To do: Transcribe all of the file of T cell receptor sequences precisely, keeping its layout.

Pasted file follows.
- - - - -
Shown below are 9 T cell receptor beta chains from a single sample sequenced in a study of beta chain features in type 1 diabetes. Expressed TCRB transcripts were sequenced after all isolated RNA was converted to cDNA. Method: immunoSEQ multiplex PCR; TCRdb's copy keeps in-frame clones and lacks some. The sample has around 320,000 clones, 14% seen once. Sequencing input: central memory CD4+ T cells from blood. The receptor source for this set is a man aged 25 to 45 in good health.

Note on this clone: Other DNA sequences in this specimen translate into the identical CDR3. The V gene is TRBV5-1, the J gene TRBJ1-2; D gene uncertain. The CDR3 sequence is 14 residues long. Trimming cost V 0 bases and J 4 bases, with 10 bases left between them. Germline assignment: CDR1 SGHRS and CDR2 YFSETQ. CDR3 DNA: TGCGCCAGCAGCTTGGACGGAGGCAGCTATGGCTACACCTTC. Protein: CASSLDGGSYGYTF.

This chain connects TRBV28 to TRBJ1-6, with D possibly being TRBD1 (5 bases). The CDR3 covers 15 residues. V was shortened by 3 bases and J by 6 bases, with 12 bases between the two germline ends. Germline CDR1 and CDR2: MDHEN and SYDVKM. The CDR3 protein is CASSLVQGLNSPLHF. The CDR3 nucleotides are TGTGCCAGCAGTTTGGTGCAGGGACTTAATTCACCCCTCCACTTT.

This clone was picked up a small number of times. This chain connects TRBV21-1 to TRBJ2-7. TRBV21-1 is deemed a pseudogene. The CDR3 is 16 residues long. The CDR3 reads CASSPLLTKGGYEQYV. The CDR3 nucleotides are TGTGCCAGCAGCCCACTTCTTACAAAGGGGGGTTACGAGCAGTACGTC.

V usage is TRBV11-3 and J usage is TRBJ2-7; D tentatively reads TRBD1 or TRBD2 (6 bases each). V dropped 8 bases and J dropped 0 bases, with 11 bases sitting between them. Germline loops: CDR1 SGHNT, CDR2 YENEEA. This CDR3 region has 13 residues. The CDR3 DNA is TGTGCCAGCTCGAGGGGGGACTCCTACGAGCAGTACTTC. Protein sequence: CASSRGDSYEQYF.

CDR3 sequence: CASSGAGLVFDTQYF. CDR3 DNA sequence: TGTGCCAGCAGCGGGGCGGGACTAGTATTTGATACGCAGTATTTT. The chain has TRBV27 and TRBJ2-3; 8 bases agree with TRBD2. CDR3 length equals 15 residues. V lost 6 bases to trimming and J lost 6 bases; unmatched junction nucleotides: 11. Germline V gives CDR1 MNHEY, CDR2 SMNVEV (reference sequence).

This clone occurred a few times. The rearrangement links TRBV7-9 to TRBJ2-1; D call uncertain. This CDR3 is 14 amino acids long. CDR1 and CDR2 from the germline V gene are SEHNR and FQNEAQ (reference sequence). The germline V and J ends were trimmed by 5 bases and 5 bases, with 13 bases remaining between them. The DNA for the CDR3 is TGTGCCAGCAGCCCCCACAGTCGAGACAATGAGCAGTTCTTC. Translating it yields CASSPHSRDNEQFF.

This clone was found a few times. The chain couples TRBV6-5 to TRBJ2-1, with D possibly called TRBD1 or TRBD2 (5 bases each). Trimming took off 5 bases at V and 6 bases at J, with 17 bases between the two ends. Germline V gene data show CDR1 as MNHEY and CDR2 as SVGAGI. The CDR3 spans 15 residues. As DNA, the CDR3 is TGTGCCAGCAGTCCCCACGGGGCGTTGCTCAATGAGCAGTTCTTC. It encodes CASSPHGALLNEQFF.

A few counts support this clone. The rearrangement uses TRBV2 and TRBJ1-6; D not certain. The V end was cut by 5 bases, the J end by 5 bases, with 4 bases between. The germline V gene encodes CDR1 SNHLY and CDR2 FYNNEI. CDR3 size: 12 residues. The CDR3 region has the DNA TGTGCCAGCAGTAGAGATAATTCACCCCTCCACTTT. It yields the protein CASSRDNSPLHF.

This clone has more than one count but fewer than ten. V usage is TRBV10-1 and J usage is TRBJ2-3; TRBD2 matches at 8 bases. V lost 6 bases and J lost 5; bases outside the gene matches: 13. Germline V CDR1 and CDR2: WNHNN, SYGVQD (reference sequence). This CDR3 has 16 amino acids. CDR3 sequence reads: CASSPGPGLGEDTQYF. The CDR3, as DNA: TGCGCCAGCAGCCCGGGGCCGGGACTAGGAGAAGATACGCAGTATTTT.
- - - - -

Shown below are 9 T cell receptor beta chains from a single sample sequenced in a study of beta chain features in type 1 diabetes. Expressed TCRB transcripts were sequenced after all isolated RNA was converted to cDNA. Method: immunoSEQ multiplex PCR; TCRdb's copy keeps in-frame clones and lacks some. The sample has around 320,000 clones, 14% seen once. Sequencing input: central memory CD4+ T cells from blood. The receptor source for this set is a man aged 25 to 45 in good health.

Note on this clone: Other DNA sequences in this specimen translate into the identical CDR3. The V gene is TRBV5-1, the J gene TRBJ1-2; D gene uncertain. The CDR3 sequence is 14 residues long. Trimming cost V 0 bases and J 4 bases, with 10 bases left between them. Germline assignment: CDR1 SGHRS and CDR2 YFSETQ. CDR3 DNA: TGCGCCAGCAGCTTGGACGGAGGCAGCTATGGCTACACCTTC. Protein: CASSLDGGSYGYTF.

This chain connects TRBV28 to TRBJ1-6, with D possibly being TRBD1 (5 bases). The CDR3 covers 15 residues. V was shortened by 3 bases and J by 6 bases, with 12 bases between the two germline ends. Germline CDR1 and CDR2: MDHEN and SYDVKM. The CDR3 protein is CASSLVQGLNSPLHF. The CDR3 nucleotides are TGTGCCAGCAGTTTGGTGCAGGGACTTAATTCACCCCTCCACTTT.

This clone was picked up a small number of times. This chain connects TRBV21-1 to TRBJ2-7. TRBV21-1 is deemed a pseudogene. The CDR3 is 16 residues long. The CDR3 reads CASSPLLTKGGYEQYV. The CDR3 nucleotides are TGTGCCAGCAGCCCACTTCTTACAAAGGGGGGTTACGAGCAGTACGTC.

V usage is TRBV11-3 and J usage is TRBJ2-7; D tentatively reads TRBD1 or TRBD2 (6 bases each). V dropped 8 bases and J dropped 0 bases, with 11 bases sitting between them. Germline loops: CDR1 SGHNT, CDR2 YENEEA. This CDR3 region has 13 residues. The CDR3 DNA is TGTGCCAGCTCGAGGGGGGACTCCTACGAGCAGTACTTC. Protein sequence: CASSRGDSYEQYF.

CDR3 sequence: CASSGAGLVFDTQYF. CDR3 DNA sequence: TGTGCCAGCAGCGGGGCGGGACTAGTATTTGATACGCAGTATTTT. The chain has TRBV27 and TRBJ2-3; 8 bases agree with TRBD2. CDR3 length equals 15 residues. V lost 6 bases to trimming and J lost 6 bases; unmatched junction nucleotides: 11. Germline V gives CDR1 MNHEY, CDR2 SMNVEV (reference sequence).

This clone occurred a few times. The rearrangement links TRBV7-9 to TRBJ2-1; D call uncertain. This CDR3 is 14 amino acids long. CDR1 and CDR2 from the germline V gene are SEHNR and FQNEAQ (reference sequence). The germline V and J ends were trimmed by 5 bases and 5 bases, with 13 bases remaining between them. The DNA for the CDR3 is TGTGCCAGCAGCCCCCACAGTCGAGACAATGAGCAGTTCTTC. Translating it yields CASSPHSRDNEQFF.

This clone was found a few times. The chain couples TRBV6-5 to TRBJ2-1, with D possibly called TRBD1 or TRBD2 (5 bases each). Trimming took off 5 bases at V and 6 bases at J, with 17 bases between the two ends. Germline V gene data show CDR1 as MNHEY and CDR2 as SVGAGI. The CDR3 spans 15 residues. As DNA, the CDR3 is TGTGCCAGCAGTCCCCACGGGGCGTTGCTCAATGAGCAGTTCTTC. It encodes CASSPHGALLNEQFF.

A few counts support this clone. The rearrangement uses TRBV2 and TRBJ1-6; D not certain. The V end was cut by 5 bases, the J end by 5 bases, with 4 bases between. The germline V gene encodes CDR1 SNHLY and CDR2 FYNNEI. CDR3 size: 12 residues. The CDR3 region has the DNA TGTGCCAGCAGTAGAGATAATTCACCCCTCCACTTT. It yields the protein CASSRDNSPLHF.

This clone has more than one count but fewer than ten. V usage is TRBV10-1 and J usage is TRBJ2-3; TRBD2 matches at 8 bases. V lost 6 bases and J lost 5; bases outside the gene matches: 13. Germline V CDR1 and CDR2: WNHNN, SYGVQD (reference sequence). This CDR3 has 16 amino acids. CDR3 sequence reads: CASSPGPGLGEDTQYF. The CDR3, as DNA: TGCGCCAGCAGCCCGGGGCCGGGACTAGGAGAAGATACGCAGTATTTT.